Posts Tagged ‘perfect roast chicken’

Originally posted by me on owlpetal.net

Since the last post was all about exploring weird new areas in food and science, I thought I’d share my take on a classic dish. This is really a dead simple recipe, and most of the steps are even optional. The trick is to roast a dry, well-seasoned chicken at 450 for around 50 minutes. You do that, it’s gonna taste good.

You know you want it.

Roast Chicken

Preparation time: 20 minutes + 12 hours in brine + 1 hour of tempering
Cooking time: 50 minutes
Yield: 2-4 depending on how hungry people are


  • 1 whole chicken, ideally free range
  • Salt and pepper
  • Thyme (optional)
  • Root vegetables (optional)


  • 1 ovenproof pan
    1 cutting board that can handle some chicken juice

Short Directions:

Brine. Preheat to 450. Pat Dry. Cut out the wishbone. Bring to room temperature. Truss. Season. Toss the root veggies in the pan. Roast on top of the root veggies for 50 minutes. Rest. Carve. Snack.

See? Super easy, one-pot recipe. Here’s a breakdown of each step and why I do it the way I do for those of you with questions and patience.

Brine (optional)


A brine is a salt and sugar bath which is used, for example, to make pickles. Think of it as a marinade, except with salt instead of acid.


Through the magic of science (diffusion and osmosis) the bird will become juicier and more flavourful. This is optional, but highly recommended. The brine should be kept cold, either in a cooler with ice, or in the fridge.


A brine is 16 parts water, 1 part salt, ½ part sugar. So a gallon of water would have a cup of salt and half a cup of sugar. A litre would have 1/4 cup salt, 1/8 cup sugar. Mix these up, add any other flavours you like, and immerse the chicken. I use a ziptop freezer bag in the fridge, but use whatever you have handy. It’s important to keep the chicken cold.

Preheat your oven to 450


Crispy skin is your friend with chicken. If you cook at a lower temperature, you’re not going to get the desired crispiness. Low and slow until ‘falling off the bone’ gets you dry, mealy chicken. Save low and slow for your pot roasts or a great chicken stew.

Pat dry


When dry cooking, steam is your enemy. Steam creates rubbery, rather than crispy skin. The only moisture when roasting a chicken should be in the meat itself.


Use paper towels or a tea towel you don’t mind washing. Completely pat the chicken dry inside and out. If you’re hardcore and have a clean fridge, put it uncovered in the fridge for a few hours.

Cut out the wishbone


If you’ve ever tried to carve a chicken, the dratted wishbone is what gets in the way of cutting off the breast perfectly. If you remove the wishbone before the chicken is cooked, you won’t have any problems with tasty juices escaping.


Scrape at the top and sides of the back cavity of the chicken with a paring knife until you see the wishbone. Then, run the knife along the sides, wiggle your fingers in, and yank it free.

Bring to room temperature


By tempering (slowly bringing to desired state) your meat, you ensure that the cooking is even and that your recipes’ advice actually works. If you start with cold meat, you immediately drop the oven temperature and create uneven, and unreliable cooking.  Trust me, this is safe. We’re cooking it all the way through.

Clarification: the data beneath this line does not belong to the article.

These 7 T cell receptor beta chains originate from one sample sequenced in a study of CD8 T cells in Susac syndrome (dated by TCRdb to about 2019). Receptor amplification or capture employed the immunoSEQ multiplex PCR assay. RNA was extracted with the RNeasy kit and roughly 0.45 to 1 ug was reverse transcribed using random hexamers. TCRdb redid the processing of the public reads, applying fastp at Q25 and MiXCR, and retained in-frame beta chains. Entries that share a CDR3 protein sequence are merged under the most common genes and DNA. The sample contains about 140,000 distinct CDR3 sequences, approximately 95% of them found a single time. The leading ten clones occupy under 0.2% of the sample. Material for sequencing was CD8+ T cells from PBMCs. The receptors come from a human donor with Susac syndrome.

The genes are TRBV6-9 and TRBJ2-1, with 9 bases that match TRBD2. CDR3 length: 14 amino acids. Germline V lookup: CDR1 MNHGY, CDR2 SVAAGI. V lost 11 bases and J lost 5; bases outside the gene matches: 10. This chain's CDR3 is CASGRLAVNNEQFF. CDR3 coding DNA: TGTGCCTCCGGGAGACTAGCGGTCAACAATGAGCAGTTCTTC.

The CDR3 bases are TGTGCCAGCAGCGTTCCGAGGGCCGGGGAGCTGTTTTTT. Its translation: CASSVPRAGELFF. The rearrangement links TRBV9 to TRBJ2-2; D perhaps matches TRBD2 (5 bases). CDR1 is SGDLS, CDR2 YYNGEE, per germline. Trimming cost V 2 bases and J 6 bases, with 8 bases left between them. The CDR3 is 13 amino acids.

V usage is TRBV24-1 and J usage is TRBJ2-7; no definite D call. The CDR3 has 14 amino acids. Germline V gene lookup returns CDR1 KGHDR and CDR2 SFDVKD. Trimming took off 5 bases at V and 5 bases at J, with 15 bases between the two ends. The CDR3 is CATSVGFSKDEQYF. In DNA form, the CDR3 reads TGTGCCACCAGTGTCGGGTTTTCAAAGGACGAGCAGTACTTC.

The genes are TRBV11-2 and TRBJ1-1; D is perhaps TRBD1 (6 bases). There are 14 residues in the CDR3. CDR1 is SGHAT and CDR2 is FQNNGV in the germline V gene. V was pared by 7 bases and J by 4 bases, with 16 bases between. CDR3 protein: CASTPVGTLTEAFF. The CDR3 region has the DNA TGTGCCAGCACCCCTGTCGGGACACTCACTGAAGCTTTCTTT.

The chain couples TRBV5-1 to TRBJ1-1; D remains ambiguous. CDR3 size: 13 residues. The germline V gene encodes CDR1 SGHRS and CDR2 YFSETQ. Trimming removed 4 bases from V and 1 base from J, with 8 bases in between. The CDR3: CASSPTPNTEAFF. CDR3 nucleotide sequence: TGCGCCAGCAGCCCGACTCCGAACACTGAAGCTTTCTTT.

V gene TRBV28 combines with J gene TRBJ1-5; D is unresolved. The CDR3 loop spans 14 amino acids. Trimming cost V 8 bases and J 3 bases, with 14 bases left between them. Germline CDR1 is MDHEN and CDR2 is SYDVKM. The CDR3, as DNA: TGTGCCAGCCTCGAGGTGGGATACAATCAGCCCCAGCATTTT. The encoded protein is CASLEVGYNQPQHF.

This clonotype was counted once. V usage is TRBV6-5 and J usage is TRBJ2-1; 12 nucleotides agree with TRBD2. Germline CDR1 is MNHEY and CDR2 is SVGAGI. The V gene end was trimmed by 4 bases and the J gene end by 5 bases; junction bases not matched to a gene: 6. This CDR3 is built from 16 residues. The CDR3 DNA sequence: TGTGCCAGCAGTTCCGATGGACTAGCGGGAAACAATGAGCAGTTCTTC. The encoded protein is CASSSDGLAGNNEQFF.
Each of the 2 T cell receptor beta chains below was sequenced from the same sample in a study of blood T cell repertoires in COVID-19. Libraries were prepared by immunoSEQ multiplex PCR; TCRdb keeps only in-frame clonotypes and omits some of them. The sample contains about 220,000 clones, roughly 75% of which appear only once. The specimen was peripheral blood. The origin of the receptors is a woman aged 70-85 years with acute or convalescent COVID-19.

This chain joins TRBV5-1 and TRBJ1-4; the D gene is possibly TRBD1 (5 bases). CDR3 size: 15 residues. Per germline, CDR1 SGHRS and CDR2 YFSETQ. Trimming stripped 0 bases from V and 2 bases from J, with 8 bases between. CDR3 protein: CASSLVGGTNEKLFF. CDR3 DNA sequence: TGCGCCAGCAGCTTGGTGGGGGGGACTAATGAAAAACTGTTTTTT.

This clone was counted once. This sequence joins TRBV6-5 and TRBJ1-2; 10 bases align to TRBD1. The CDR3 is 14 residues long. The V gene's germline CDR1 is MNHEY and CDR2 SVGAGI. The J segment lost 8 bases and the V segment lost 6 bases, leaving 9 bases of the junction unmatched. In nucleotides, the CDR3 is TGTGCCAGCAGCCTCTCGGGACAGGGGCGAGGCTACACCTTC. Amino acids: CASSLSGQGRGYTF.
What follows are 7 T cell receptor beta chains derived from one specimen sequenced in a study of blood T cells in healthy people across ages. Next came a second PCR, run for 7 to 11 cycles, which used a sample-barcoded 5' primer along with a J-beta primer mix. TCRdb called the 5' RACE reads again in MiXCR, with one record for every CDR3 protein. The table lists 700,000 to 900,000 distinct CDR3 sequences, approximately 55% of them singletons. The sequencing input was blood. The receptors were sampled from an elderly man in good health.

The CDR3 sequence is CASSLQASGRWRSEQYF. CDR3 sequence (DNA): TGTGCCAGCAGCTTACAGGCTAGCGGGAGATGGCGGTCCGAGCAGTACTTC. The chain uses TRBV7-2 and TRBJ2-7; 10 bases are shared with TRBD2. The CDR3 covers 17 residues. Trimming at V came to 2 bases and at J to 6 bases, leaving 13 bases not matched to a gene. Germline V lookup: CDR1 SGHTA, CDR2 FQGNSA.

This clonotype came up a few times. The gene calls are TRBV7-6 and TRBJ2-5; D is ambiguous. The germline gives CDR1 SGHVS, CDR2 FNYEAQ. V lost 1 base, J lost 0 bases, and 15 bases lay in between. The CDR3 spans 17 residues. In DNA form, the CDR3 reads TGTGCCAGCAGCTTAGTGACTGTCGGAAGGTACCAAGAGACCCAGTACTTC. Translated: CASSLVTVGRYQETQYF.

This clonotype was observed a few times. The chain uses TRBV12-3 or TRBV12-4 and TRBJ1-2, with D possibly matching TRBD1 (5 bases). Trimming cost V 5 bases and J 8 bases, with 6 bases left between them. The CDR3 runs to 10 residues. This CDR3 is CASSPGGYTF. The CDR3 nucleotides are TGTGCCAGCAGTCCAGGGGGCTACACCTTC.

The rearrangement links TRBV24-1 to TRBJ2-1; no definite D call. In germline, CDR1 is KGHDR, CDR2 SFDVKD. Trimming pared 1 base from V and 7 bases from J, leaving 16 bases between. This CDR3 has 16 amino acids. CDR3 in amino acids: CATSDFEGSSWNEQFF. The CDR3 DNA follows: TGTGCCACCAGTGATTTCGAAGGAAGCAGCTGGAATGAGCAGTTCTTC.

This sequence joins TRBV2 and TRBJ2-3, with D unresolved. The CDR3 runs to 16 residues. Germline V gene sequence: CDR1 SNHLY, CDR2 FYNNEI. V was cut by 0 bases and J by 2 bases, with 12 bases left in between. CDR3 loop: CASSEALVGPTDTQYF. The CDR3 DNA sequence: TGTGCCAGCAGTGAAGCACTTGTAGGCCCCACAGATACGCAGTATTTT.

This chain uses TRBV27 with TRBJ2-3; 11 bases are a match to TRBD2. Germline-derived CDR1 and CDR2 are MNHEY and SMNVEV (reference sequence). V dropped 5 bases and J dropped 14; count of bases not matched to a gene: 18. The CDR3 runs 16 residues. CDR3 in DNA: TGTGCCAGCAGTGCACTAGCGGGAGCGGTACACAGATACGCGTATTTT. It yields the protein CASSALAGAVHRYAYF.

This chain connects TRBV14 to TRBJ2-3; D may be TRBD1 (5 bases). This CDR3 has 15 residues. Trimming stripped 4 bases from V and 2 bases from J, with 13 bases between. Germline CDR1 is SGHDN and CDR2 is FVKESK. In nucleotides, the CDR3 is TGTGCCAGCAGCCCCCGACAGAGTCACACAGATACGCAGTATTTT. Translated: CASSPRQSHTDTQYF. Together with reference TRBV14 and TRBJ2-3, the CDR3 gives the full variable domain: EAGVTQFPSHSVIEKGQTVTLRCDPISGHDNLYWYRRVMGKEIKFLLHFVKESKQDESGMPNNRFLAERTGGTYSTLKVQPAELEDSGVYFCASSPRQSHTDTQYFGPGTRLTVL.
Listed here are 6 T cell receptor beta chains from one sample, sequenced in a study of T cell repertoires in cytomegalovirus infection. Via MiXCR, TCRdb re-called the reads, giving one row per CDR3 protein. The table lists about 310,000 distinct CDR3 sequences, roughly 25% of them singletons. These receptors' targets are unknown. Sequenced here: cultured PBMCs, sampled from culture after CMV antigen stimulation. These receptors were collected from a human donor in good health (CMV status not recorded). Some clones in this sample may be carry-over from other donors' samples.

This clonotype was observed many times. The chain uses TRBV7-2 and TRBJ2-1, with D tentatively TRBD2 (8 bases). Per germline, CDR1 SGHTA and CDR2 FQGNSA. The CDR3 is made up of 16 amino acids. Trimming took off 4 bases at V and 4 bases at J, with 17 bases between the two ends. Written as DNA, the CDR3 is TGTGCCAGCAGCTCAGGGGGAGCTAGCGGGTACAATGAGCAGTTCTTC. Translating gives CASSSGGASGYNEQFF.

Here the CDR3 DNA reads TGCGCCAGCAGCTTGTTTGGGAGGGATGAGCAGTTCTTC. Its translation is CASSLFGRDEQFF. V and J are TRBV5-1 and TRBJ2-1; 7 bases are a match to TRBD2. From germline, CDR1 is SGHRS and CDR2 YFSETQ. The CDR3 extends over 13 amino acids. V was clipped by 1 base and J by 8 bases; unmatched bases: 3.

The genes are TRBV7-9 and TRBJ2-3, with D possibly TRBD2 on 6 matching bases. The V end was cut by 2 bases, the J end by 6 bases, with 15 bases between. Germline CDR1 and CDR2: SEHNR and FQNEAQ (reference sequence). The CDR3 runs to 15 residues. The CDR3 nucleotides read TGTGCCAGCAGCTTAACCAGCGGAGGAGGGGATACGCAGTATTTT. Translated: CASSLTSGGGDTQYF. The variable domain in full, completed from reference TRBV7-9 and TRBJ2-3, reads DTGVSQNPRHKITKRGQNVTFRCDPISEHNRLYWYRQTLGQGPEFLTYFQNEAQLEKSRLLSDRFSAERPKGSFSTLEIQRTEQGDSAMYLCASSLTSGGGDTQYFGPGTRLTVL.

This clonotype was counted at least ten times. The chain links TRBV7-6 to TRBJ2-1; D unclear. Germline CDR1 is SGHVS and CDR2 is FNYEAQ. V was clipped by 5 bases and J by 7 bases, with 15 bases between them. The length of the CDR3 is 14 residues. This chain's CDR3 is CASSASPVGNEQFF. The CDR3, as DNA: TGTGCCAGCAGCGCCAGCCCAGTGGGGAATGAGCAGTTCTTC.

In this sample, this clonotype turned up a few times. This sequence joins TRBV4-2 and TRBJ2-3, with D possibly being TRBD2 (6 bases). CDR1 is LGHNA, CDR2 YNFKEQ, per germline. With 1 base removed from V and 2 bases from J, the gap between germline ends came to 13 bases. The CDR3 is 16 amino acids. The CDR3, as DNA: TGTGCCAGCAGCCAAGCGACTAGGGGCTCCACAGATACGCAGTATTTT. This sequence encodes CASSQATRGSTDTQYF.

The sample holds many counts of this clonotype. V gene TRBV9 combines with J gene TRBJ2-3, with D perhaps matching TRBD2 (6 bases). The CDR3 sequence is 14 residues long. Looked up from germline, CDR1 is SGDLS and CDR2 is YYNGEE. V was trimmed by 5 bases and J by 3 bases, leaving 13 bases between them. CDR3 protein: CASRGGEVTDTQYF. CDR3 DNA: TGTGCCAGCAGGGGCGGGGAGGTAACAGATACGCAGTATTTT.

By tying the legs tightly to the chicken, you’re ensuring even cooking by increasing the density. Not doing this will result in different doneness for your white and dark meat.


Season the inside with some salt and pepper, and then watch this video.



To season means to coat with salt and pepper. Everything you cook of any kind needs seasoning of some sort. Meat especially. Season from higher up because the salt will disperse and get you a more even coating.


Pinch kosher or fine sea salt between thumb and forefinger, and then sprinkle from around a foot above the chicken. Cover the entire bird, and repeat with pepper. If you have it, sprinkle some fresh thyme leaves overtop.



If you have some root vegetables, chop ‘em up and put them beneath the chicken. Tasty! Anyways, stick it in the oven for 50-60 minutes. For a ‘normal’ chicken, which is around three pounds, go for 50. An oven thermometer should read no less than 161 in the thigh. It will continue to cook for a bit once out of the oven. Ignore those lying fucks who tell you that chicken should be served at 180.



ALWAYS REST MEAT AFTER COOKING. When meat cooks, the juices inside become active and rush to the surface. Think of a fist tightening in the water. Letting the meat rest is like relaxing the fist, which allows the juices to redistribute. Rest for minimum ten minutes, but twenty or even half an hour is good too.



By removing the wishbone you have made life very easy. With a long, sharp knife slice along the top of the breast, and then down. Gently pull the knife back along the entire length of the chicken until you hit the bottom, making sure you’re outside, not inside of the ribs. You’ll hit the thigh and wing joints, and may have to wiggle that free. You should end up a leg & thigh piece, and a wing & breast piece.


Grab the little oysters from the small of the back, and the crispy pope’s nose. You’ve earned it!


Your nicely cut half chicken can be served on top of your roasted root veggies. Pour over the pan juices and then sprinkle with a bit of finishing salt if you have it. Share, and enjoy!


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